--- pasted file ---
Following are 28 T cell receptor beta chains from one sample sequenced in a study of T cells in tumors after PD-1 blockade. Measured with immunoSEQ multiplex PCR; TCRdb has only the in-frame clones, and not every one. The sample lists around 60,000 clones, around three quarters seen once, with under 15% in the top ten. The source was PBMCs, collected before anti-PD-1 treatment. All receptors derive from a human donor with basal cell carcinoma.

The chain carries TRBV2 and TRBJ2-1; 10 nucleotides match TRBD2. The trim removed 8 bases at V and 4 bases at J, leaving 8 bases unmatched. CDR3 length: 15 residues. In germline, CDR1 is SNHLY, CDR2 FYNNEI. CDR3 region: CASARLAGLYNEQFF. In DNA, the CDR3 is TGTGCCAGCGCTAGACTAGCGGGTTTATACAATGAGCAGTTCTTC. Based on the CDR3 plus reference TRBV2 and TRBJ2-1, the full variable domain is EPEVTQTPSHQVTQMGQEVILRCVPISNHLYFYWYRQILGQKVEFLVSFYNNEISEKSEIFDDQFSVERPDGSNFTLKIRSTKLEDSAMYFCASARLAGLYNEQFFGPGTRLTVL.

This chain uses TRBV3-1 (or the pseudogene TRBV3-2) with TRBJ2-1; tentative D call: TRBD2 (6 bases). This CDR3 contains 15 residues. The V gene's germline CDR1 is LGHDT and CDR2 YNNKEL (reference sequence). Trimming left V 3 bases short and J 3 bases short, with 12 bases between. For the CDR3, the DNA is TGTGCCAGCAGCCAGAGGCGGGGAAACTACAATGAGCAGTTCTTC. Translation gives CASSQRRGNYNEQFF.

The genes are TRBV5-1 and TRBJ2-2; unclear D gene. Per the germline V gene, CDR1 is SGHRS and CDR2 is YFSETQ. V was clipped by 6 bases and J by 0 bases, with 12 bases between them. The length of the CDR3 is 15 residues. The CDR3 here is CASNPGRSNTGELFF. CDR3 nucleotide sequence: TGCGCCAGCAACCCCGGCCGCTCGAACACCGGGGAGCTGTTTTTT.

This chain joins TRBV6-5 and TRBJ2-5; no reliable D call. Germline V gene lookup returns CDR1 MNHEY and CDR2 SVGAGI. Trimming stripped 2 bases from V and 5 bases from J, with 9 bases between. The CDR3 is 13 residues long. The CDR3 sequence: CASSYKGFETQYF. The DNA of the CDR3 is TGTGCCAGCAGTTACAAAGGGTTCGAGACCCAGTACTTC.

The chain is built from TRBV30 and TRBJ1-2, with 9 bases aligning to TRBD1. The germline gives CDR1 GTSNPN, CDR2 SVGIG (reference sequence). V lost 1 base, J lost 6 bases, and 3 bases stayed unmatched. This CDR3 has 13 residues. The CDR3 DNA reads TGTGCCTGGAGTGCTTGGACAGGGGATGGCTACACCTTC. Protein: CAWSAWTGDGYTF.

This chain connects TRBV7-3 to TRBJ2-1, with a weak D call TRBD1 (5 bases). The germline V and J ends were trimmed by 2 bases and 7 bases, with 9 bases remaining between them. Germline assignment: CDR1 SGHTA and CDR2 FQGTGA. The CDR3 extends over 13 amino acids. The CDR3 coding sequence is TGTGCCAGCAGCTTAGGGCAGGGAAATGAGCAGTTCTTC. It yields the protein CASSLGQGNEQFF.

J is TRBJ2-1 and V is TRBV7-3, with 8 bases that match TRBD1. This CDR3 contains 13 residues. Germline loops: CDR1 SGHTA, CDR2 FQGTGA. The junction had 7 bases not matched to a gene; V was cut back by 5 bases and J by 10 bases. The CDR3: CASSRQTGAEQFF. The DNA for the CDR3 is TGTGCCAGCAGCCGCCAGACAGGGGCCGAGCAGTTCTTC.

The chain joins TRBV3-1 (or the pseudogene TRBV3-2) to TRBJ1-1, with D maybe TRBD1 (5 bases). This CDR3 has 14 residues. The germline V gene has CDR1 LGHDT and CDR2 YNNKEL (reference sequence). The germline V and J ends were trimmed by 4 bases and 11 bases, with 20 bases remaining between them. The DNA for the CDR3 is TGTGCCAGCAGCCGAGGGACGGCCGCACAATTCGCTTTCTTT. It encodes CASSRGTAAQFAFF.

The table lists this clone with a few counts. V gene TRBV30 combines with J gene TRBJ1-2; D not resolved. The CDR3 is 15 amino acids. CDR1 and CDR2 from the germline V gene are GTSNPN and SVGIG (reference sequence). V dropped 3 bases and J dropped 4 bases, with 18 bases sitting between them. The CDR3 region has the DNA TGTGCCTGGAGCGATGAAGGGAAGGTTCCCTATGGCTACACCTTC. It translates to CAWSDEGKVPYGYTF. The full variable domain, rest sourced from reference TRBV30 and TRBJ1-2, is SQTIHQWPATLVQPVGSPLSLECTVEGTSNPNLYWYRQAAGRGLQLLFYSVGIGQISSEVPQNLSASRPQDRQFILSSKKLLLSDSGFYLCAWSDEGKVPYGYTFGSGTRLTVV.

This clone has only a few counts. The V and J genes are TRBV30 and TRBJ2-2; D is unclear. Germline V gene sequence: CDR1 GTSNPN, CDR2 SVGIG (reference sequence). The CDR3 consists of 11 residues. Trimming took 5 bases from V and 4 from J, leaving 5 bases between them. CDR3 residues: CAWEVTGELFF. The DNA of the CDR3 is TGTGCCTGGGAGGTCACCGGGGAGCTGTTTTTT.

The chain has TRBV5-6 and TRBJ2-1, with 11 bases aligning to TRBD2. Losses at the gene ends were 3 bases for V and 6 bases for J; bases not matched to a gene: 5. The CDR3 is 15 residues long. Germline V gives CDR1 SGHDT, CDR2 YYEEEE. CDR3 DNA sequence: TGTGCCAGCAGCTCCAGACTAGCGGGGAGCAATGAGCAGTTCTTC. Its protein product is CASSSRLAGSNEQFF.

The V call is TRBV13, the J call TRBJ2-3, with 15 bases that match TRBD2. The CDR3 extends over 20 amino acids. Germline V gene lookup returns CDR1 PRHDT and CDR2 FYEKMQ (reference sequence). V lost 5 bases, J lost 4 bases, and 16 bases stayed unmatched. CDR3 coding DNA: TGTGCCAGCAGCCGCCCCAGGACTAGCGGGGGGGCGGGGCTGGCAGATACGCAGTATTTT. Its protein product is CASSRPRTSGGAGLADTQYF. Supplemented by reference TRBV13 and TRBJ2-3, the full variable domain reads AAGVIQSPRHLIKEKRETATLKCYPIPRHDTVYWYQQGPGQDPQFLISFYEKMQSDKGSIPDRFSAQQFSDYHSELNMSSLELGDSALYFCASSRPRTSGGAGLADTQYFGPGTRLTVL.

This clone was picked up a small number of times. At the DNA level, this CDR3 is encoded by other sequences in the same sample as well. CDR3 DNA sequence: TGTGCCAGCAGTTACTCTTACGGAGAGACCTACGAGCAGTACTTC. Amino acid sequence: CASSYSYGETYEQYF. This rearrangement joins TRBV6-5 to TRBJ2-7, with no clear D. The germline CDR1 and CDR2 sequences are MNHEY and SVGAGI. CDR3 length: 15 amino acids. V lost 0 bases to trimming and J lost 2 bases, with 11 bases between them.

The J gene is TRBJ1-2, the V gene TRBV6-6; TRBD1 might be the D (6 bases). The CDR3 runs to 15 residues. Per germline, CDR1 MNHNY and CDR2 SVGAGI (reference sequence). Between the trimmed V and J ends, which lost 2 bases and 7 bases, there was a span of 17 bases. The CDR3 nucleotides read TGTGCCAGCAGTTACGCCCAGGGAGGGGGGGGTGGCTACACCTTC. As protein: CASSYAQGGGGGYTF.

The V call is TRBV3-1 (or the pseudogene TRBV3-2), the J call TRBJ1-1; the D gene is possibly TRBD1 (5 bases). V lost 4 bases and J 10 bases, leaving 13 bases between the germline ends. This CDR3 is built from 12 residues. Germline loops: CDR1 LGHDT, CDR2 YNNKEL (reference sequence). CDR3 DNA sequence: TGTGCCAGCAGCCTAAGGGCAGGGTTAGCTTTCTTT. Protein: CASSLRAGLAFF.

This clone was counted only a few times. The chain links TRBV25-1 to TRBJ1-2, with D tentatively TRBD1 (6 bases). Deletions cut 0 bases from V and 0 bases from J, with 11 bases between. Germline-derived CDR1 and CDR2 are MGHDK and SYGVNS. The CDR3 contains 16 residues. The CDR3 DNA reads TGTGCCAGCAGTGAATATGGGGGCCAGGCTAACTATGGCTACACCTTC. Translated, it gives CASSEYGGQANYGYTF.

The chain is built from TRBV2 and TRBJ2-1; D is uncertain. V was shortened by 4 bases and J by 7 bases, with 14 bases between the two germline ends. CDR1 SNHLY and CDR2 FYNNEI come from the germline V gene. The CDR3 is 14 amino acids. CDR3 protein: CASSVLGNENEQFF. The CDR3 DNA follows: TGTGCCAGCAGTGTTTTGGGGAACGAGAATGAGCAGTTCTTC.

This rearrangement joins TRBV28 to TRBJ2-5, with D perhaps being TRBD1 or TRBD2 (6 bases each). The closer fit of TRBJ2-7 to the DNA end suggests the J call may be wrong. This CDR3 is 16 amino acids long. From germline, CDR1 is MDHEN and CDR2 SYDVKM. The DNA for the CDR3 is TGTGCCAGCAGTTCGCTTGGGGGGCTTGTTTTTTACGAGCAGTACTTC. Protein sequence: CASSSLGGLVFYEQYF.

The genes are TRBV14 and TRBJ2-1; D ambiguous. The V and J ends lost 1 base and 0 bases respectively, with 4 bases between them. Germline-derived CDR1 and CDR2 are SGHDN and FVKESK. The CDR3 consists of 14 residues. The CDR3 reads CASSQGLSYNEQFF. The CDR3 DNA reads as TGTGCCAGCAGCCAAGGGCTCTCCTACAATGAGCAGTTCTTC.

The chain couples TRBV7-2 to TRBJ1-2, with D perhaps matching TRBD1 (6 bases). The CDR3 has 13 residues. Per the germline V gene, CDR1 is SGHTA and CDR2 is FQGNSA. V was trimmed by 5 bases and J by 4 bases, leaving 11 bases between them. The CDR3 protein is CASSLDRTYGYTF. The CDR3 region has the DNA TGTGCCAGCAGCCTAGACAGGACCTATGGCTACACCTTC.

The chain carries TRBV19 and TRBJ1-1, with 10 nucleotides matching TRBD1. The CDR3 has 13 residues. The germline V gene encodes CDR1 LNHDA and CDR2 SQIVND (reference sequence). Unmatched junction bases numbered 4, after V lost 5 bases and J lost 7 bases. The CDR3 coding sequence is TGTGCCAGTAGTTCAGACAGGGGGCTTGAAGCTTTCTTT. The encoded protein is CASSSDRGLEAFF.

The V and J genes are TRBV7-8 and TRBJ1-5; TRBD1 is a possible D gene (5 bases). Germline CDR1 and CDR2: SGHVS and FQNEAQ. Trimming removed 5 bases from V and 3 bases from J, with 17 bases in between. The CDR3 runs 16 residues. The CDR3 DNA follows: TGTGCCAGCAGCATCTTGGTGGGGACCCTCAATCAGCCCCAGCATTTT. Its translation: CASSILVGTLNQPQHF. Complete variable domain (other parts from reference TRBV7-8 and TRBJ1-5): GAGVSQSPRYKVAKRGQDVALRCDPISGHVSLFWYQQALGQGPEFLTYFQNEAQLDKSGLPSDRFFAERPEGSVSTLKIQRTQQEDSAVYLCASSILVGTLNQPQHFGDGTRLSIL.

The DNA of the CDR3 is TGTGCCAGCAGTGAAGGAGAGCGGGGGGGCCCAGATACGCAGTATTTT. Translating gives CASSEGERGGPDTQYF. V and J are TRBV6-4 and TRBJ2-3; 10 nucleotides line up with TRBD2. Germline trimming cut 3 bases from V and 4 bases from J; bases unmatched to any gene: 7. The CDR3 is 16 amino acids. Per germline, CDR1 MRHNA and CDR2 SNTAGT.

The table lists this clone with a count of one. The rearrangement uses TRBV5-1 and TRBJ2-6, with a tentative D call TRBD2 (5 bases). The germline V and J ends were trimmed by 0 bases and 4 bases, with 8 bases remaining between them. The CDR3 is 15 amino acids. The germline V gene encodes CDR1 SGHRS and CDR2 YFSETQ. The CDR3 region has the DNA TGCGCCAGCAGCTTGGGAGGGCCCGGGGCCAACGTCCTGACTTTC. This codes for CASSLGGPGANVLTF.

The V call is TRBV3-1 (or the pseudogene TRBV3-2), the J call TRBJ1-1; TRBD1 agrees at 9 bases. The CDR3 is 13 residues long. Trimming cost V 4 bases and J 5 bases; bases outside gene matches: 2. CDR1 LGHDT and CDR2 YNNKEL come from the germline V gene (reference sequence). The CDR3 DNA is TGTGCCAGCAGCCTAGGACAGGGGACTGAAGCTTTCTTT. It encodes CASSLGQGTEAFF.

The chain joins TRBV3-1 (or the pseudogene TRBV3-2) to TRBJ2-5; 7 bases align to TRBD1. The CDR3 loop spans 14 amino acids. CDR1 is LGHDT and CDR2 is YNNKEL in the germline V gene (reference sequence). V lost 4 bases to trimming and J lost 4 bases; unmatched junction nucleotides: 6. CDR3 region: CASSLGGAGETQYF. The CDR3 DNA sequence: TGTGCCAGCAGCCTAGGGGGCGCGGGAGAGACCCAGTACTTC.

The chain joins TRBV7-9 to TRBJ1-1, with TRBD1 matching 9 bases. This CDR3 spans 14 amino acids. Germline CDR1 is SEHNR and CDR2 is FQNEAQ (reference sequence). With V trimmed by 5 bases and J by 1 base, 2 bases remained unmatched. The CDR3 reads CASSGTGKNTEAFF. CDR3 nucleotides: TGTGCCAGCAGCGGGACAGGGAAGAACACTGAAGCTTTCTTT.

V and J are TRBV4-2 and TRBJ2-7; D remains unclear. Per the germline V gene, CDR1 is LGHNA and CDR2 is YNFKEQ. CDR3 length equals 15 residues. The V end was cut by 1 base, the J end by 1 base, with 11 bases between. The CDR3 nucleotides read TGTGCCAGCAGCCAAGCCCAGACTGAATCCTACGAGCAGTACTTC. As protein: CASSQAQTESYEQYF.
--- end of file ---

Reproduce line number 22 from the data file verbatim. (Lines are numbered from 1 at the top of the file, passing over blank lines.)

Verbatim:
The chain carries TRBV19 and TRBJ1-1, with 10 nucleotides matching TRBD1. The CDR3 has 13 residues. The germline V gene encodes CDR1 LNHDA and CDR2 SQIVND (reference sequence). Unmatched junction bases numbered 4, after V lost 5 bases and J lost 7 bases. The CDR3 coding sequence is TGTGCCAGTAGTTCAGACAGGGGGCTTGAAGCTTTCTTT. The encoded protein is CASSSDRGLEAFF.